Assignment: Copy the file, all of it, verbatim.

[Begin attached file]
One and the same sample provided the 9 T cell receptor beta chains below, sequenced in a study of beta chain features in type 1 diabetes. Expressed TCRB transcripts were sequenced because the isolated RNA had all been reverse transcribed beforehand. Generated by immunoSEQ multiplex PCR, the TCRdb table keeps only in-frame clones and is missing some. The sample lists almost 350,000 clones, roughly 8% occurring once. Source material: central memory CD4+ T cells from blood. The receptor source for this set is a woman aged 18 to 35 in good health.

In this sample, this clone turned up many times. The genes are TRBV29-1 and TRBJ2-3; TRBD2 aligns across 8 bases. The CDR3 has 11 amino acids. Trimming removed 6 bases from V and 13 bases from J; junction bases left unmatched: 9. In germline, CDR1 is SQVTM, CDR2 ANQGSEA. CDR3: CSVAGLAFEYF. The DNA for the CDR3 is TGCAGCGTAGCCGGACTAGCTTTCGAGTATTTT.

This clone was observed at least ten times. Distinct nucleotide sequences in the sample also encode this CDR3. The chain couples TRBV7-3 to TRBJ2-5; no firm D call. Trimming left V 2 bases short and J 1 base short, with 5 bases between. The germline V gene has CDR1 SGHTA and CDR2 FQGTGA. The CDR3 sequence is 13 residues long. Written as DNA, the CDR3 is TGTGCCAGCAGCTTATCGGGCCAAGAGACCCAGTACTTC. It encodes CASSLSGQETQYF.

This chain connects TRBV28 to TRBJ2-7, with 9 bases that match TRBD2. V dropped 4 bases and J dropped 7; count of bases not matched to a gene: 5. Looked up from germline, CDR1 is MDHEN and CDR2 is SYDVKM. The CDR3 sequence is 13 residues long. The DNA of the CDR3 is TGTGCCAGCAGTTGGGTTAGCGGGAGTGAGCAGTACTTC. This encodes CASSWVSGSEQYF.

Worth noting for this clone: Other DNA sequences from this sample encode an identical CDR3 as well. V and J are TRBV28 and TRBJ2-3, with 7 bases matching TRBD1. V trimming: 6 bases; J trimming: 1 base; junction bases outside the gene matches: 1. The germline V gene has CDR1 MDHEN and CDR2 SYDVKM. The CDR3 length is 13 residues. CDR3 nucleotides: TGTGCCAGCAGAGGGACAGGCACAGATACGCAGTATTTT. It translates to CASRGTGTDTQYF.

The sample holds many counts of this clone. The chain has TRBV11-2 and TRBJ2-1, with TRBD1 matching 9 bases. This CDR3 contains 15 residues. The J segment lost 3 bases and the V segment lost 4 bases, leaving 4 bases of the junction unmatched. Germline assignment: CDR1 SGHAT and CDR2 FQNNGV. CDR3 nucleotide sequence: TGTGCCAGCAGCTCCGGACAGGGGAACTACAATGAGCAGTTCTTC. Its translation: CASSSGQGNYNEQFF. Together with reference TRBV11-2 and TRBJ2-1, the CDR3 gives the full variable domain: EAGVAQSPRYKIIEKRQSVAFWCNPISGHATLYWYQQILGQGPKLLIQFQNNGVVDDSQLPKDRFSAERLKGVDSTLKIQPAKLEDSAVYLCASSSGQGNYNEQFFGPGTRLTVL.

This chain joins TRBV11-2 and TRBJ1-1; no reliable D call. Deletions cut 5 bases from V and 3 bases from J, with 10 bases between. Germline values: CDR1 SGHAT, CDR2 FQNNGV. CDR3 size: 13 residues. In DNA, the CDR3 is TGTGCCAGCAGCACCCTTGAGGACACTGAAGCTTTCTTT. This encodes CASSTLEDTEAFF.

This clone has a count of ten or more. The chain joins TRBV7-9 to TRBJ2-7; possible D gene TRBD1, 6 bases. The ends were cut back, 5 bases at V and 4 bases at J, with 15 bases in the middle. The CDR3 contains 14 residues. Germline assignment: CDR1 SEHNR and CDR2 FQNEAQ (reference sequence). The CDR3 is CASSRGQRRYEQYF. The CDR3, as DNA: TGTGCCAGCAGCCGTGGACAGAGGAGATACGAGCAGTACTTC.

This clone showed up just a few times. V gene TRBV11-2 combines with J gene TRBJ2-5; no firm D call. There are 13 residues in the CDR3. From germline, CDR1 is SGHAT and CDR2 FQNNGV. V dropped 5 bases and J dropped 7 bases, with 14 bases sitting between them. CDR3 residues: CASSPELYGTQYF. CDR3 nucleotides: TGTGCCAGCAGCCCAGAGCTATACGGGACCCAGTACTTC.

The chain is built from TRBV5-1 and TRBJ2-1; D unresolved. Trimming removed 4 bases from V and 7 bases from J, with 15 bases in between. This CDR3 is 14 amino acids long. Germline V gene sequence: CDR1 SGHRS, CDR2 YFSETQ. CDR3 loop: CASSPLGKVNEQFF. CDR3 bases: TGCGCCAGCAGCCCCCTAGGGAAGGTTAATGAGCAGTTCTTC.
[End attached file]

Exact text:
One and the same sample provided the 9 T cell receptor beta chains below, sequenced in a study of beta chain features in type 1 diabetes. Expressed TCRB transcripts were sequenced because the isolated RNA had all been reverse transcribed beforehand. Generated by immunoSEQ multiplex PCR, the TCRdb table keeps only in-frame clones and is missing some. The sample lists almost 350,000 clones, roughly 8% occurring once. Source material: central memory CD4+ T cells from blood. The receptor source for this set is a woman aged 18 to 35 in good health.

In this sample, this clone turned up many times. The genes are TRBV29-1 and TRBJ2-3; TRBD2 aligns across 8 bases. The CDR3 has 11 amino acids. Trimming removed 6 bases from V and 13 bases from J; junction bases left unmatched: 9. In germline, CDR1 is SQVTM, CDR2 ANQGSEA. CDR3: CSVAGLAFEYF. The DNA for the CDR3 is TGCAGCGTAGCCGGACTAGCTTTCGAGTATTTT.

This clone was observed at least ten times. Distinct nucleotide sequences in the sample also encode this CDR3. The chain couples TRBV7-3 to TRBJ2-5; no firm D call. Trimming left V 2 bases short and J 1 base short, with 5 bases between. The germline V gene has CDR1 SGHTA and CDR2 FQGTGA. The CDR3 sequence is 13 residues long. Written as DNA, the CDR3 is TGTGCCAGCAGCTTATCGGGCCAAGAGACCCAGTACTTC. It encodes CASSLSGQETQYF.

This chain connects TRBV28 to TRBJ2-7, with 9 bases that match TRBD2. V dropped 4 bases and J dropped 7; count of bases not matched to a gene: 5. Looked up from germline, CDR1 is MDHEN and CDR2 is SYDVKM. The CDR3 sequence is 13 residues long. The DNA of the CDR3 is TGTGCCAGCAGTTGGGTTAGCGGGAGTGAGCAGTACTTC. This encodes CASSWVSGSEQYF.

Worth noting for this clone: Other DNA sequences from this sample encode an identical CDR3 as well. V and J are TRBV28 and TRBJ2-3, with 7 bases matching TRBD1. V trimming: 6 bases; J trimming: 1 base; junction bases outside the gene matches: 1. The germline V gene has CDR1 MDHEN and CDR2 SYDVKM. The CDR3 length is 13 residues. CDR3 nucleotides: TGTGCCAGCAGAGGGACAGGCACAGATACGCAGTATTTT. It translates to CASRGTGTDTQYF.

The sample holds many counts of this clone. The chain has TRBV11-2 and TRBJ2-1, with TRBD1 matching 9 bases. This CDR3 contains 15 residues. The J segment lost 3 bases and the V segment lost 4 bases, leaving 4 bases of the junction unmatched. Germline assignment: CDR1 SGHAT and CDR2 FQNNGV. CDR3 nucleotide sequence: TGTGCCAGCAGCTCCGGACAGGGGAACTACAATGAGCAGTTCTTC. Its translation: CASSSGQGNYNEQFF. Together with reference TRBV11-2 and TRBJ2-1, the CDR3 gives the full variable domain: EAGVAQSPRYKIIEKRQSVAFWCNPISGHATLYWYQQILGQGPKLLIQFQNNGVVDDSQLPKDRFSAERLKGVDSTLKIQPAKLEDSAVYLCASSSGQGNYNEQFFGPGTRLTVL.

This chain joins TRBV11-2 and TRBJ1-1; no reliable D call. Deletions cut 5 bases from V and 3 bases from J, with 10 bases between. Germline values: CDR1 SGHAT, CDR2 FQNNGV. CDR3 size: 13 residues. In DNA, the CDR3 is TGTGCCAGCAGCACCCTTGAGGACACTGAAGCTTTCTTT. This encodes CASSTLEDTEAFF.

This clone has a count of ten or more. The chain joins TRBV7-9 to TRBJ2-7; possible D gene TRBD1, 6 bases. The ends were cut back, 5 bases at V and 4 bases at J, with 15 bases in the middle. The CDR3 contains 14 residues. Germline assignment: CDR1 SEHNR and CDR2 FQNEAQ (reference sequence). The CDR3 is CASSRGQRRYEQYF. The CDR3, as DNA: TGTGCCAGCAGCCGTGGACAGAGGAGATACGAGCAGTACTTC.

This clone showed up just a few times. V gene TRBV11-2 combines with J gene TRBJ2-5; no firm D call. There are 13 residues in the CDR3. From germline, CDR1 is SGHAT and CDR2 FQNNGV. V dropped 5 bases and J dropped 7 bases, with 14 bases sitting between them. CDR3 residues: CASSPELYGTQYF. CDR3 nucleotides: TGTGCCAGCAGCCCAGAGCTATACGGGACCCAGTACTTC.

The chain is built from TRBV5-1 and TRBJ2-1; D unresolved. Trimming removed 4 bases from V and 7 bases from J, with 15 bases in between. This CDR3 is 14 amino acids long. Germline V gene sequence: CDR1 SGHRS, CDR2 YFSETQ. CDR3 loop: CASSPLGKVNEQFF. CDR3 bases: TGCGCCAGCAGCCCCCTAGGGAAGGTTAATGAGCAGTTCTTC.